This psychological thriller, the follow-up to the huge-seller The Girl On The Train, is set in a village in Northumberland, where Jules Abbott returns home following the death of her estranged sister, Nel. Read More
All Books posts
Five-months pregnant with two toddlers already, Grace Holland is a 1940s housewife, trapped in a loveless marriage.
You don't necessarily need to have read Pulitzer Prize-winning author Elizabeth Strout's 2016 novel, My Name Is Lucy Barton, but to skip it would be to deprive yourself of a dazzlingly moving and beautifully succinct story, that's also the gateway to her latest work, Anything Is Possible.
This psychological thriller, the follow-up to the huge-seller The Girl On The Train, is set in a village in Northumberland, where Jules Abbott returns home following the death of her estranged sister, Nel.
Book Review: Hamlet, Globe To Globe: Taking Shakespeare To Every Country In The World by Dominic Dromgoole
In 2014, a small troupe from Shakespeare's Globe set off on an ambitious tour to put on a performance of Hamlet in every country in the world.
Ciaran McMenamin has certainly not played it safe with his first literary offering.
It's the summer of 1984 and a mysterious figure known as the Fox is breaking into homes in a Bedfordshire village, either leaving curious objects behind or taking things of no monetary value.
Crime writer Ian Rankin is to weave some of his lyrical talent into this year's Skye Book Festival.
Laura and her son Daniel have always been close, but for the past few years, he's been away at university.
Jo Nesbo has been a professional footballer, economist, rock star and most recently, a bestselling writer.
This is a warm hug of a book packed full of wise words of reassurance for millennials.
The year is 1988. FBI agent Joe Navarro picks up a typical assignment, an interview with ex-US soldier Rod Ramsay who has been linked with espionage in Germany.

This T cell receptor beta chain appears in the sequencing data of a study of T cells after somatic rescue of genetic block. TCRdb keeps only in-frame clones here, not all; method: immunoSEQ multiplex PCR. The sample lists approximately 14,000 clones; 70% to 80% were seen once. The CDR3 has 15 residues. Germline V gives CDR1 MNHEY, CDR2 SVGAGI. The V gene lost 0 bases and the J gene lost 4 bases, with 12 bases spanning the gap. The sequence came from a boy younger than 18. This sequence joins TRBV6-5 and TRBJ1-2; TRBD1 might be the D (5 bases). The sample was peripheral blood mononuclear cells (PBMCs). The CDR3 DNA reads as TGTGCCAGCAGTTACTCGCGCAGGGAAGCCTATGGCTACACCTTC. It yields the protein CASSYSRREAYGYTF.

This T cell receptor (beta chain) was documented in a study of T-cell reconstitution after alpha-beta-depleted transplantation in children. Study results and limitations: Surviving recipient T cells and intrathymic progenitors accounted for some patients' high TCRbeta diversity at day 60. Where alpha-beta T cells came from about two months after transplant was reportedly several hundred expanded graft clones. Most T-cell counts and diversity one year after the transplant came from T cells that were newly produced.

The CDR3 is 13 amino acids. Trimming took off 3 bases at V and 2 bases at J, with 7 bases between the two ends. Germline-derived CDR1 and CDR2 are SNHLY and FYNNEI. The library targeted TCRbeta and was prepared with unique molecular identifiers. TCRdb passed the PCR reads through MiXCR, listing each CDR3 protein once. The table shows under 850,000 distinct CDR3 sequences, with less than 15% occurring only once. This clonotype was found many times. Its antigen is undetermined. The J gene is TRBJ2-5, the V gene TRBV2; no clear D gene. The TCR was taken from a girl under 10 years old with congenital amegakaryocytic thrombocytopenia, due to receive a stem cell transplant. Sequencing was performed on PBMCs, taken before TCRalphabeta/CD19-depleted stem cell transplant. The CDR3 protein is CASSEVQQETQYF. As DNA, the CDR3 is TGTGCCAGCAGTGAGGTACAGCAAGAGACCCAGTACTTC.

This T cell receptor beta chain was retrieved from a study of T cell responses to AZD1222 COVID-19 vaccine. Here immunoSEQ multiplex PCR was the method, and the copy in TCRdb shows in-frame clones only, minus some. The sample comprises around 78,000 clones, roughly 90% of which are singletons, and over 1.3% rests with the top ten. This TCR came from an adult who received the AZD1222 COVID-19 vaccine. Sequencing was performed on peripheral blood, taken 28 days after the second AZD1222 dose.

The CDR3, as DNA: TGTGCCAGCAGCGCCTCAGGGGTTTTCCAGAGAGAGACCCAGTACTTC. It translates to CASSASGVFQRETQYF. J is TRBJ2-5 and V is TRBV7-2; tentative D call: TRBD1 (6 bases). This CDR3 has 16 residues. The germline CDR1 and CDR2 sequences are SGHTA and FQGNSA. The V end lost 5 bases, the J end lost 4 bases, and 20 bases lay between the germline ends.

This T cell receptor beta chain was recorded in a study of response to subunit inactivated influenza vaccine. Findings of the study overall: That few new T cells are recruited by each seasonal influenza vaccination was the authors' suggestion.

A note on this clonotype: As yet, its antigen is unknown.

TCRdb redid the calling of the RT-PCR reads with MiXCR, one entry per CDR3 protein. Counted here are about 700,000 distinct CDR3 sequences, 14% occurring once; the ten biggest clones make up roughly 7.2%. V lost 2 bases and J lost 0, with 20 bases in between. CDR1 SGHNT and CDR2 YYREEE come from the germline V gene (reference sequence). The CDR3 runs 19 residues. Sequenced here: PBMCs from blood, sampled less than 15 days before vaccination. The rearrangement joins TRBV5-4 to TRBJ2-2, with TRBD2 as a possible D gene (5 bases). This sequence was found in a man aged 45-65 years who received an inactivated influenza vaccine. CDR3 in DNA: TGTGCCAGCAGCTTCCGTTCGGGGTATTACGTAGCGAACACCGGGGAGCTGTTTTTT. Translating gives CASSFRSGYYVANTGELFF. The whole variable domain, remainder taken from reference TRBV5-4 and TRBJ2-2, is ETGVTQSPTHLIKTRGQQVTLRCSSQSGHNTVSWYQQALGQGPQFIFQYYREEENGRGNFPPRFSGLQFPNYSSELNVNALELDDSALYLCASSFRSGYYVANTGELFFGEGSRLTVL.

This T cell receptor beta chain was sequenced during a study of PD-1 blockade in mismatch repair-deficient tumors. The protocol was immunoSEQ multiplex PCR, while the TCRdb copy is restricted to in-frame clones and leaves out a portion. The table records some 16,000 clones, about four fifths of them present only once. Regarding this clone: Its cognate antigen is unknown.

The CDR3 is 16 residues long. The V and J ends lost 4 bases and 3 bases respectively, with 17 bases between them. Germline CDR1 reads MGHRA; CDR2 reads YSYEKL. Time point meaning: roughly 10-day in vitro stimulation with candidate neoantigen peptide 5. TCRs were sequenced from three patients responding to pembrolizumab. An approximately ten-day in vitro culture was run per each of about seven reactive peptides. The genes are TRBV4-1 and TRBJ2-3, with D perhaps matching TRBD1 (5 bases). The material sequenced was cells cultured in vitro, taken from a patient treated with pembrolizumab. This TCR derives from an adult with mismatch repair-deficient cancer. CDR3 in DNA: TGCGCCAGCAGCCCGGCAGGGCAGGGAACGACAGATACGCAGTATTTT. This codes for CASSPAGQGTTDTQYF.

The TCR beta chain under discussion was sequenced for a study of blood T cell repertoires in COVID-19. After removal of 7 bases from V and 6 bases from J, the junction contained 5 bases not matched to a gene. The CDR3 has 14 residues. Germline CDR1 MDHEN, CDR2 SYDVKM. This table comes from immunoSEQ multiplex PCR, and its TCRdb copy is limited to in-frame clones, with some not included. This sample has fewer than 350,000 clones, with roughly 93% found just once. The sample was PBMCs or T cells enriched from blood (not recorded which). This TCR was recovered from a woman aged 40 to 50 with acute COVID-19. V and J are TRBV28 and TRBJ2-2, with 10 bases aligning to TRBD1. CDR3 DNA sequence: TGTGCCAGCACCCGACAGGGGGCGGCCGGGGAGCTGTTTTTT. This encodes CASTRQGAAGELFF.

Born 100 years ago, surrealist artist and writer Leonora Carrington only died in 2011, making her a fascinating link to a long-gone world.
The Blood Miracles is Lisa McInerney's follow-up to her award-winning debut novel The Glorious Heresies.
Whilst feminism is widely celebrated, in the age of social media, there is still overwhelming pressure on women to be perfect.
There's something about Scandi-crime fiction that sets it apart from the norm and the second novel in Norwegian author Samuel Bjork's Munch and Kruger series exemplifies everything that is great about the genre.
Book Review: The Nature Fix: Why Nature Makes Us Happier, Healthier, And More Creative by Florence Williams
Nature in 'health benefits' shock!
An author's history of a Highland train line has been named railway book of the year.
Jason Lowry is 11, living in a small Irish town during the 2009 recession, and spending a misspent summer with a strange girl who daydreams herself on trips to Ancient Greece and Egypt.
If White Tears was a car, it would be a high-performance sports coupe dragging a fully laden lorry, its wheels billowing smoke as it struggles to make any headway.
The Legacy is the first in a new crime series from Yrsa Sigurdardottir, author of the Thora Gudmundsdottir books.
Genial and witty, Stuart MacBride does not initially strike me as the type of man who would make his living writing about grisly murders, the stench of post-mortems, rotting bodies and smoked corpses.
Sam Miller, a journalist and author, is the son of Karl Miller, the much-admired literary editor and grand man of letters.
One of Scotland's top authors has revealed how a trip to Moray influenced the plot of his new book.
Professor Charles Spence once won the Ig Nobel prize for his work on the crunch sound crisps make and how this gives clues about how stale they are.
If you are a sighted person and wonder what it might be like to lose the visual world, the gripping Notes On Blindness will challenge your preconceptions about the condition and leave you reeling at the complexities of a life deprived of sight.
The theft of a £1.2million Stradivarius violin from Pret a Manger at Euston Station threw its owner, Korean-born child prodigy and violin genius Min Kym, into the spotlight in 2010.
That a woman's life is bound to include having children goes without saying - except that people say it all the time.
It's 1502 and Niccolo Machiavelli is called to one of the most exciting diplomatic tasks of his career.
With her vivid prose, Helen Dunmore is a writer who can make herself at home in any era.
Linguistics professor Thomas Saunders is on his way home to try and see his mum on her deathbed.
If the sun comes out for more than a few hours, that’s enough to convince many a Scot to drag out the barbecue and dine al fresco.
Writing under the pseudonym Samer, this 24-year-old Syrian from Raqqa has documented life under the occupation of Daesh in all of its devastating detail, risking death to smuggle his notes to the outside world.